Mathias Rosenthal - Fotolia
There are a few things that come to mind with regard to the most overlooked aspect of a cloud DR strategy, but...
I think that the No. 1 thing that tends to be passed over is flexibility.
As business needs change and new opportunities are discovered, IT should be able to immediately adapt to accommodate changing business conditions. In most cases, this means being able to run and support new workloads on demand.
The problem is that, even if public clouds are marketed as being easily adaptable, cloud-based disaster recovery (DR) is anything but. Anyone who has ever had a cloud DR strategy knows that adjusting a strategy for environmental changes requires meticulous planning and testing.
The big takeaway is that IT pros need to have contingency plans in place for adapting a cloud DR strategy to ever-changing business conditions. Suppose, for example, that a particular organization has virtualized all of its workloads and that those workloads are running on VMware vSphere. As might be expected, this organization has chosen to use AWS as a DR platform because VMware's strategic partnership with AWS ensures good interoperability between the two platforms.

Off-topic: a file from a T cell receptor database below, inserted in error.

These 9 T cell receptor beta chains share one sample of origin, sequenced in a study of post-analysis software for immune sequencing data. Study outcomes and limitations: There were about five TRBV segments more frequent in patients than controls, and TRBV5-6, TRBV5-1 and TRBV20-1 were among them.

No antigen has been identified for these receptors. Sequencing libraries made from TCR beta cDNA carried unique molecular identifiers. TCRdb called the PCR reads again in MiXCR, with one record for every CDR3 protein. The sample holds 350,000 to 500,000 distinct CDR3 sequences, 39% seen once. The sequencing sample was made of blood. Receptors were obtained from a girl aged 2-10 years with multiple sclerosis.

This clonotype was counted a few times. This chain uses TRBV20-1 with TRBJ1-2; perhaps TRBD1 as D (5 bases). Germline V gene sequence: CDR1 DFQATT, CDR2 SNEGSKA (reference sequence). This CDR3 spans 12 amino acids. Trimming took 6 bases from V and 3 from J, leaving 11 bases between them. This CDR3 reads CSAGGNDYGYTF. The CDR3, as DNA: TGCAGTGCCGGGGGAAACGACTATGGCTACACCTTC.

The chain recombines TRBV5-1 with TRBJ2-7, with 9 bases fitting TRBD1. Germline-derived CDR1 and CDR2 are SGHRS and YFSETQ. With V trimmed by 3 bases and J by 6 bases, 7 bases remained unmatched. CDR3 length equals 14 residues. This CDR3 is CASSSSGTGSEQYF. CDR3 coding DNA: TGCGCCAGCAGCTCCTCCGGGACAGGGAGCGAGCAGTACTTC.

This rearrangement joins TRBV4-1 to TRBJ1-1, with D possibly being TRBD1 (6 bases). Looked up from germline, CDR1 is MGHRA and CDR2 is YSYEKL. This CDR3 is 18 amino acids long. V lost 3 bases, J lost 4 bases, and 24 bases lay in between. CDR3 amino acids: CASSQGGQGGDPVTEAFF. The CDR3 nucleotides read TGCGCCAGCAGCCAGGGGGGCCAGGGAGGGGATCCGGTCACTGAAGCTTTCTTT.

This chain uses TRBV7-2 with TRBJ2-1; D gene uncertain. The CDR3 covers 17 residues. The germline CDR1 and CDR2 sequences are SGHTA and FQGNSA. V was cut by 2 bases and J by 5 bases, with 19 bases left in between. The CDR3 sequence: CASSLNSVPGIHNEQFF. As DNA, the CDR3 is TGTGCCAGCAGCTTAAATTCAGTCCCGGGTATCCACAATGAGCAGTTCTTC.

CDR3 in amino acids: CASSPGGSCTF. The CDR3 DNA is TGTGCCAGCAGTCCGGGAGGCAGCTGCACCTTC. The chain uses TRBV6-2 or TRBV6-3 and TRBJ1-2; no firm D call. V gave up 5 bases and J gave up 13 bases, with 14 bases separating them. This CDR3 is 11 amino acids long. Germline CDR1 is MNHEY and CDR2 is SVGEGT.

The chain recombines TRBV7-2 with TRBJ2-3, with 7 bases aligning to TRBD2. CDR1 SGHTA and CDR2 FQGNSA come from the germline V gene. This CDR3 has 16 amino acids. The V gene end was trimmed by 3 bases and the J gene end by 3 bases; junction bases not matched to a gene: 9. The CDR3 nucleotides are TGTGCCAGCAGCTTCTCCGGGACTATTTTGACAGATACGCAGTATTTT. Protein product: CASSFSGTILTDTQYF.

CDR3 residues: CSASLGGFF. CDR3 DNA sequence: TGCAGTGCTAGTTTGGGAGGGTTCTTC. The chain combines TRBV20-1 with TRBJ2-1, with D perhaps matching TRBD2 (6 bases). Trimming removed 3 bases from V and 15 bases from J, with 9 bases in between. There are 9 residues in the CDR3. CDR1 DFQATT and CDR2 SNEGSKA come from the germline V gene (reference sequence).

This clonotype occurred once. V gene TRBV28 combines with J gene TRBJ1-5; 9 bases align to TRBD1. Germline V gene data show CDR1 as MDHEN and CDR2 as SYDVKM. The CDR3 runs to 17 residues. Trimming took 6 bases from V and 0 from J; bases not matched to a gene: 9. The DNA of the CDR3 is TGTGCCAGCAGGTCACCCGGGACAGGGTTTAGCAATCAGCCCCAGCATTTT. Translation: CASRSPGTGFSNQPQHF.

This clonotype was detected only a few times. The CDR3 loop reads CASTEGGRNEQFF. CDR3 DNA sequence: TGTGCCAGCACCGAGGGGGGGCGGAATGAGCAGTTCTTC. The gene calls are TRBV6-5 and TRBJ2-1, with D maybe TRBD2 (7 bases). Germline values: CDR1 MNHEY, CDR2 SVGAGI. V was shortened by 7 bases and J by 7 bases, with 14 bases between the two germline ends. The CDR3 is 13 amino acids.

So, with that in mind, imagine that the organization acquires another company that hosts all of its workloads on Hyper-V. While there are ways of using AWS to protect Hyper-V workloads, Hyper-V isn't going to fit neatly into the company's existing DR plans.
Even though this is a made-up example, it illustrates how changing business requirements can affect a company's cloud DR strategy.
It is probably safe to say that most system administrators are in the habit of being proactive and looking for ways to address cloud issues before those issues can turn into problems. When it comes to situations like the one described above, it is likely going to be impossible for IT pros to anticipate all of the changes that could affect their DR initiatives. Since IT pros won't always receive advance notice of such changes, the best thing they can do is to educate themselves about the available cloud DR options, as well as what the features and limitations are of each option, and how other organizations are addressing their own cloud DR challenges. By keeping their cloud DR education current, IT pros will be in a good position for quickly dealing with the organization's changing needs.
Dig Deeper on Disaster recovery planning and management
Related Q&A from Brien Posey
Without a Windows 11 registry backup, IT risks breaking the OS by making edits. Find out how easy it is to back up the Windows 11 registry. Continue Reading
While Google Cloud Storage has several limitations, these three are among the most prevalent -- but users have straightforward ways to get around ... Continue Reading
Unpredictable user behavior and boot storms can cause VDI resource usage fluctuations throughout the day. IT can take steps to identify and curtail ... Continue Reading